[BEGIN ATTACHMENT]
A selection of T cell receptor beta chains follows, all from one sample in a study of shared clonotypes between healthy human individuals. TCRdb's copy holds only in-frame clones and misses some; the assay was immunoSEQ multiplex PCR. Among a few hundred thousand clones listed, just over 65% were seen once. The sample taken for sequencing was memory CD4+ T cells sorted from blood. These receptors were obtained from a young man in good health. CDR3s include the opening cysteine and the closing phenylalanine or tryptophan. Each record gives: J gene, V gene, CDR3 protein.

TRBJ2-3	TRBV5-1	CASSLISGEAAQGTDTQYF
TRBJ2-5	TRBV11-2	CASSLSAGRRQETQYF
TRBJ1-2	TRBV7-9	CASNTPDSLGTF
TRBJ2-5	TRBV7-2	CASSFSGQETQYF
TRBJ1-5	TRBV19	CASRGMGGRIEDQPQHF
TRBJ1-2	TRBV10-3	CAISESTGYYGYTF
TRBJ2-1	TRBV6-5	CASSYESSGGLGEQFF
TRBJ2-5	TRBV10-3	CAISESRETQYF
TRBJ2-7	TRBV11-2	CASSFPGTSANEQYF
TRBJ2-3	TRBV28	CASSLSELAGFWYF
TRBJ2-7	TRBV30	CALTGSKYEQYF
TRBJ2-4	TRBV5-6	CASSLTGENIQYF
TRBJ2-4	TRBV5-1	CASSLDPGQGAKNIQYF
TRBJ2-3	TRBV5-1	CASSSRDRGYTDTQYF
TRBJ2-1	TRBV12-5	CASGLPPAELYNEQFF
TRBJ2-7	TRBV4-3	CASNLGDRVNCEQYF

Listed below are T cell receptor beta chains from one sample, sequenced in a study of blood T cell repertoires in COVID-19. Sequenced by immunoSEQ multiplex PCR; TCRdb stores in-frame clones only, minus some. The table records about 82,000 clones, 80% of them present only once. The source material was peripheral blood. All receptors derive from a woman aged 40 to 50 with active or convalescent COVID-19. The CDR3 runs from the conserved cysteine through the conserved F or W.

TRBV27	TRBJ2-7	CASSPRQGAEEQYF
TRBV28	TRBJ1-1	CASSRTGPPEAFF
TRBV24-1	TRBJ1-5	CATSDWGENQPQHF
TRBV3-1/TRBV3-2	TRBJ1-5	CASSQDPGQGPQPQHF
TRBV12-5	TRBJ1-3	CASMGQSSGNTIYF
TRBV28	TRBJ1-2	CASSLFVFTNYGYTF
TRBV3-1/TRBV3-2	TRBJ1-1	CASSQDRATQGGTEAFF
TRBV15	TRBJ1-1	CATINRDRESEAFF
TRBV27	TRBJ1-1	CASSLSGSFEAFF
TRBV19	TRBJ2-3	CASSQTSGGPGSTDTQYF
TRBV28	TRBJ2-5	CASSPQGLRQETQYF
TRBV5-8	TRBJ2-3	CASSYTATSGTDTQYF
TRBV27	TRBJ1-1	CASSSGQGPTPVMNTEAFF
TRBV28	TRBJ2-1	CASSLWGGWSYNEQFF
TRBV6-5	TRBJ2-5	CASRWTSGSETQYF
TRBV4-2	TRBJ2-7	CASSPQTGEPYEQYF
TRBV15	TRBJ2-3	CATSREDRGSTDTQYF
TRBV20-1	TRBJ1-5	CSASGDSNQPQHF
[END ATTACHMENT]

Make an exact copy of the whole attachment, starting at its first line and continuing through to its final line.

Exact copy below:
A selection of T cell receptor beta chains follows, all from one sample in a study of shared clonotypes between healthy human individuals. TCRdb's copy holds only in-frame clones and misses some; the assay was immunoSEQ multiplex PCR. Among a few hundred thousand clones listed, just over 65% were seen once. The sample taken for sequencing was memory CD4+ T cells sorted from blood. These receptors were obtained from a young man in good health. CDR3s include the opening cysteine and the closing phenylalanine or tryptophan. Each record gives: J gene, V gene, CDR3 protein.

TRBJ2-3	TRBV5-1	CASSLISGEAAQGTDTQYF
TRBJ2-5	TRBV11-2	CASSLSAGRRQETQYF
TRBJ1-2	TRBV7-9	CASNTPDSLGTF
TRBJ2-5	TRBV7-2	CASSFSGQETQYF
TRBJ1-5	TRBV19	CASRGMGGRIEDQPQHF
TRBJ1-2	TRBV10-3	CAISESTGYYGYTF
TRBJ2-1	TRBV6-5	CASSYESSGGLGEQFF
TRBJ2-5	TRBV10-3	CAISESRETQYF
TRBJ2-7	TRBV11-2	CASSFPGTSANEQYF
TRBJ2-3	TRBV28	CASSLSELAGFWYF
TRBJ2-7	TRBV30	CALTGSKYEQYF
TRBJ2-4	TRBV5-6	CASSLTGENIQYF
TRBJ2-4	TRBV5-1	CASSLDPGQGAKNIQYF
TRBJ2-3	TRBV5-1	CASSSRDRGYTDTQYF
TRBJ2-1	TRBV12-5	CASGLPPAELYNEQFF
TRBJ2-7	TRBV4-3	CASNLGDRVNCEQYF

Listed below are T cell receptor beta chains from one sample, sequenced in a study of blood T cell repertoires in COVID-19. Sequenced by immunoSEQ multiplex PCR; TCRdb stores in-frame clones only, minus some. The table records about 82,000 clones, 80% of them present only once. The source material was peripheral blood. All receptors derive from a woman aged 40 to 50 with active or convalescent COVID-19. The CDR3 runs from the conserved cysteine through the conserved F or W.

TRBV27	TRBJ2-7	CASSPRQGAEEQYF
TRBV28	TRBJ1-1	CASSRTGPPEAFF
TRBV24-1	TRBJ1-5	CATSDWGENQPQHF
TRBV3-1/TRBV3-2	TRBJ1-5	CASSQDPGQGPQPQHF
TRBV12-5	TRBJ1-3	CASMGQSSGNTIYF
TRBV28	TRBJ1-2	CASSLFVFTNYGYTF
TRBV3-1/TRBV3-2	TRBJ1-1	CASSQDRATQGGTEAFF
TRBV15	TRBJ1-1	CATINRDRESEAFF
TRBV27	TRBJ1-1	CASSLSGSFEAFF
TRBV19	TRBJ2-3	CASSQTSGGPGSTDTQYF
TRBV28	TRBJ2-5	CASSPQGLRQETQYF
TRBV5-8	TRBJ2-3	CASSYTATSGTDTQYF
TRBV27	TRBJ1-1	CASSSGQGPTPVMNTEAFF
TRBV28	TRBJ2-1	CASSLWGGWSYNEQFF
TRBV6-5	TRBJ2-5	CASRWTSGSETQYF
TRBV4-2	TRBJ2-7	CASSPQTGEPYEQYF
TRBV15	TRBJ2-3	CATSREDRGSTDTQYF
TRBV20-1	TRBJ1-5	CSASGDSNQPQHF